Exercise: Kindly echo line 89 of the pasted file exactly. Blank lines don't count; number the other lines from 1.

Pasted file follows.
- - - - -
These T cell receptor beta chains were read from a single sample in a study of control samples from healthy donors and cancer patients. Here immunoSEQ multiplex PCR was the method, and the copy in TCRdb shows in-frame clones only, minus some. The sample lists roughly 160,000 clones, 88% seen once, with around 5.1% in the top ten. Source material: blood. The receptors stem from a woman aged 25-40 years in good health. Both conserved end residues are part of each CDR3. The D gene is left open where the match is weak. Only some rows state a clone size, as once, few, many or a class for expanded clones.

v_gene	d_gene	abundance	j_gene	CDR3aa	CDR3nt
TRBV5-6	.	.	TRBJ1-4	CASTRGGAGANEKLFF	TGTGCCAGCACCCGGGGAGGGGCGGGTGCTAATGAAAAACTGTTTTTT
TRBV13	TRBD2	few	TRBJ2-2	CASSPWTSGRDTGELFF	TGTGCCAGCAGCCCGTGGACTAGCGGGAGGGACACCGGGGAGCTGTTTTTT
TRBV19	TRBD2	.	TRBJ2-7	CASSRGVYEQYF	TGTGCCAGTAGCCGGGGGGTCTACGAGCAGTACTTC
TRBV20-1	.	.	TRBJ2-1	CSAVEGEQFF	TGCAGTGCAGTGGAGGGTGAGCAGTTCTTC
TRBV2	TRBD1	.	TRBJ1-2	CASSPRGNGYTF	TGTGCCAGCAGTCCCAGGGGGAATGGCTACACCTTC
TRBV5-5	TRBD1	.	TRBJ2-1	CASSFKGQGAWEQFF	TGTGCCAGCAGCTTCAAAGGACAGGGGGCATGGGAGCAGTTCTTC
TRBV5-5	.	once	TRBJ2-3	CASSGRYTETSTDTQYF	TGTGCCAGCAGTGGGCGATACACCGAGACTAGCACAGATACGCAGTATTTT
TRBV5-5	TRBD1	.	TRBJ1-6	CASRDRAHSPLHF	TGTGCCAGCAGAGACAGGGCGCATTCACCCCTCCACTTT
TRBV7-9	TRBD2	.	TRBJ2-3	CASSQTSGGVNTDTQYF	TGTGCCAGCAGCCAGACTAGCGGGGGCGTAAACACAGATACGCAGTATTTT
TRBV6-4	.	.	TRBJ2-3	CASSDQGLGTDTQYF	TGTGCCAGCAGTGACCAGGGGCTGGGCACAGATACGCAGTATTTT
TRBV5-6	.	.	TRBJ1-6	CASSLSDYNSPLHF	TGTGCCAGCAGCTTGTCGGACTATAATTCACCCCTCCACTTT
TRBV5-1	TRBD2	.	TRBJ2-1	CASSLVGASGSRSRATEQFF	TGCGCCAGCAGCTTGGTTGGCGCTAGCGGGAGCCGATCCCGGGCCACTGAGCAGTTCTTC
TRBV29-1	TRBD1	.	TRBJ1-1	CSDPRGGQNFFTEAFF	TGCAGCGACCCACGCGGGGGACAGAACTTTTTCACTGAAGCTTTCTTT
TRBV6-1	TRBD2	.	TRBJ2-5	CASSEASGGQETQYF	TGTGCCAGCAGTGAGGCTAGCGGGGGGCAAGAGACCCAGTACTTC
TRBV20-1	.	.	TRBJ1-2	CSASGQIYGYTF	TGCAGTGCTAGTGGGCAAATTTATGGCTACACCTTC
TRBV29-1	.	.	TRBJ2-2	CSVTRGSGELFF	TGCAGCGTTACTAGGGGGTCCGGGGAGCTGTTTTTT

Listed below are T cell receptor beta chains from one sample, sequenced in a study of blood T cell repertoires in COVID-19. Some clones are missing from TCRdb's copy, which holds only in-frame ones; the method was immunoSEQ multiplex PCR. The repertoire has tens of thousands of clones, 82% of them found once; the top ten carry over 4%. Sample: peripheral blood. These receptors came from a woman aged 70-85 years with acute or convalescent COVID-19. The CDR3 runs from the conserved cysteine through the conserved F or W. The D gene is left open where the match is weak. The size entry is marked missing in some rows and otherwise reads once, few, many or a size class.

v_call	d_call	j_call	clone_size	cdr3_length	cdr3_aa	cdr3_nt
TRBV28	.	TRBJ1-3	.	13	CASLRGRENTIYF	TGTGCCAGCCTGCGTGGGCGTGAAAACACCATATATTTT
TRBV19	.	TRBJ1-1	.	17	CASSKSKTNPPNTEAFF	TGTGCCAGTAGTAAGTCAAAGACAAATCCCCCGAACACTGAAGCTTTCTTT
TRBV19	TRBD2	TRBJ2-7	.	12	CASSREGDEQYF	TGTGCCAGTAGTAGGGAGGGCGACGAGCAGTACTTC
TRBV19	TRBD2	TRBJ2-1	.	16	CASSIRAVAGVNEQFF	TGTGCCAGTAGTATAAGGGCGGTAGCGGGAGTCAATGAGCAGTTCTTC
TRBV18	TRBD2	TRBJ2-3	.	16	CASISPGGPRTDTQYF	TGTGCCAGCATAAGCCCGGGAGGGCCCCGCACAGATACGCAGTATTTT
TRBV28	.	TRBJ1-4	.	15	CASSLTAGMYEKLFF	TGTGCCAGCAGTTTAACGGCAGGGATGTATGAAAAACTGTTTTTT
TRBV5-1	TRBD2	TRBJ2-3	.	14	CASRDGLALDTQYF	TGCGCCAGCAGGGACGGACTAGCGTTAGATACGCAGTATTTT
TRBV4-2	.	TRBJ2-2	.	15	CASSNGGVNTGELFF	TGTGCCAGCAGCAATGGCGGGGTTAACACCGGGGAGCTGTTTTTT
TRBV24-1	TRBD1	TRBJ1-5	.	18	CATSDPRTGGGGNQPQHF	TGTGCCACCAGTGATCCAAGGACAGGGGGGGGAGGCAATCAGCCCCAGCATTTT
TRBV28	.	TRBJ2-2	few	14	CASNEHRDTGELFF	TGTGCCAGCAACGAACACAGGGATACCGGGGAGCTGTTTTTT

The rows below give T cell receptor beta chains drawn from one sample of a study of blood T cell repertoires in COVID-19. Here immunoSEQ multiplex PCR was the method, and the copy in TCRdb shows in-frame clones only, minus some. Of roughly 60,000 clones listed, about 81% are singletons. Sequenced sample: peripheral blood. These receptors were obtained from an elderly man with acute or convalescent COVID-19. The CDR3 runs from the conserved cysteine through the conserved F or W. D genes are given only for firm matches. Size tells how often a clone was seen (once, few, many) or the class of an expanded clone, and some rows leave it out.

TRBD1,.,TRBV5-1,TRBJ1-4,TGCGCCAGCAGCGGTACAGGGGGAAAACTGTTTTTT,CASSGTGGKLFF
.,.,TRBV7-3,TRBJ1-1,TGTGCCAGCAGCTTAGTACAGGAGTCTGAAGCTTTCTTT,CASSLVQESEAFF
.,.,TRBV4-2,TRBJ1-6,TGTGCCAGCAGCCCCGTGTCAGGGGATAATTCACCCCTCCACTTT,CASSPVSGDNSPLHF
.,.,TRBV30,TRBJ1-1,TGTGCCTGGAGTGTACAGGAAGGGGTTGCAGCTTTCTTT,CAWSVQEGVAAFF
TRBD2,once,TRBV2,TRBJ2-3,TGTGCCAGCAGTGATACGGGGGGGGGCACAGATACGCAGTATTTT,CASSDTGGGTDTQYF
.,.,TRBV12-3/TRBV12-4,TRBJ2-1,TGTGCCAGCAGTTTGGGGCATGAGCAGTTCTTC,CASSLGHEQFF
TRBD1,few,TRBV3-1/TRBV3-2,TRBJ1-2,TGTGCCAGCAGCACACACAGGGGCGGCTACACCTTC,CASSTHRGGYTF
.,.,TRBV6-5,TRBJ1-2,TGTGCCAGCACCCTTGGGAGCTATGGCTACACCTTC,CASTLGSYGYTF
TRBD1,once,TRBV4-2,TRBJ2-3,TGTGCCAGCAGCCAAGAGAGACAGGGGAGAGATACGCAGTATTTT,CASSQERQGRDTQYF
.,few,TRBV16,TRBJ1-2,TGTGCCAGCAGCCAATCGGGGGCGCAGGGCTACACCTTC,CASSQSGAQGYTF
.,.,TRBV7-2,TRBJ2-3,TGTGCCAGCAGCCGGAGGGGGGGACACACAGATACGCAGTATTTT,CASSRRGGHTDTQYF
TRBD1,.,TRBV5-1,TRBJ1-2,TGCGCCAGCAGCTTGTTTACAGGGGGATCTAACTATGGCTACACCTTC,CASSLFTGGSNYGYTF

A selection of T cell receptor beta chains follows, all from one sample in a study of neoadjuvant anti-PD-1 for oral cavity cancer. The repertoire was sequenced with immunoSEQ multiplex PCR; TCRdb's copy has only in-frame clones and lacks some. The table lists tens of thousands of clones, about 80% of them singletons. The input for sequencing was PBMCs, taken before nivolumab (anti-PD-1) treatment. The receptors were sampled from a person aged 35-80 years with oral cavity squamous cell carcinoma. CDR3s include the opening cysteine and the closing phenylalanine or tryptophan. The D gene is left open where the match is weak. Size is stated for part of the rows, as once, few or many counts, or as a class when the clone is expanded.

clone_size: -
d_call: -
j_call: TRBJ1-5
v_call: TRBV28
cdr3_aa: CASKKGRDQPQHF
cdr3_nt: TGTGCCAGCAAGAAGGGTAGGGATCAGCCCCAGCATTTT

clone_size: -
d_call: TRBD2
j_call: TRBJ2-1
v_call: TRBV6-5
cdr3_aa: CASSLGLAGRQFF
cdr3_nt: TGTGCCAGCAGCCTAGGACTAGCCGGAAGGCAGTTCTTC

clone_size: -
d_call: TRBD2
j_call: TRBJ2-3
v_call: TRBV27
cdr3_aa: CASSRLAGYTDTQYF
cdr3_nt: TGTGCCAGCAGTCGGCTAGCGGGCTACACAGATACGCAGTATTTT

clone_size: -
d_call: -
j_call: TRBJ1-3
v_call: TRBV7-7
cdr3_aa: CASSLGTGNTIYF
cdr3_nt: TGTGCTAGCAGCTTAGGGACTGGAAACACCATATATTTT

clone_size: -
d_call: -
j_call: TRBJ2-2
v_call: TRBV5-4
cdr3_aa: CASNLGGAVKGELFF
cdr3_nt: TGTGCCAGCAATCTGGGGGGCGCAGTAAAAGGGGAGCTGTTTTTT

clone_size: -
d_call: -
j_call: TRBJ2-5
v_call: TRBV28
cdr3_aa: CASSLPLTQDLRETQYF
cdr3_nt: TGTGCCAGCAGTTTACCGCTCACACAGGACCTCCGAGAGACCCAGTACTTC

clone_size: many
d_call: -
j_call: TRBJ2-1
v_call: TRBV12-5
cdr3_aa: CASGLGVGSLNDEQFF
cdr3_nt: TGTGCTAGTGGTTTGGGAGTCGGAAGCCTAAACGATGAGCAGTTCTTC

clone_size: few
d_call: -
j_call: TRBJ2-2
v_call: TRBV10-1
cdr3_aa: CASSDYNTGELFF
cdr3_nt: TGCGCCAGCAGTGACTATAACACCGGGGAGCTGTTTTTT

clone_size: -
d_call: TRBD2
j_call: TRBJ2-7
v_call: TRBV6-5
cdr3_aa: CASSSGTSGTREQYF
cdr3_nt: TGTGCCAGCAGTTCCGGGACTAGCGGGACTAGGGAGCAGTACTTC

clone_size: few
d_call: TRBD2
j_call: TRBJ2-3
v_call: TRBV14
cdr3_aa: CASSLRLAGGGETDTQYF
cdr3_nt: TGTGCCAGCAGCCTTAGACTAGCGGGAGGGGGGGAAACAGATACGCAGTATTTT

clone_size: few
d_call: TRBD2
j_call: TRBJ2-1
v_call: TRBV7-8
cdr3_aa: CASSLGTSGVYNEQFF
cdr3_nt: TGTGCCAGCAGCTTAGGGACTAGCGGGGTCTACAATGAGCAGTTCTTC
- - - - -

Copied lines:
j_call: TRBJ2-2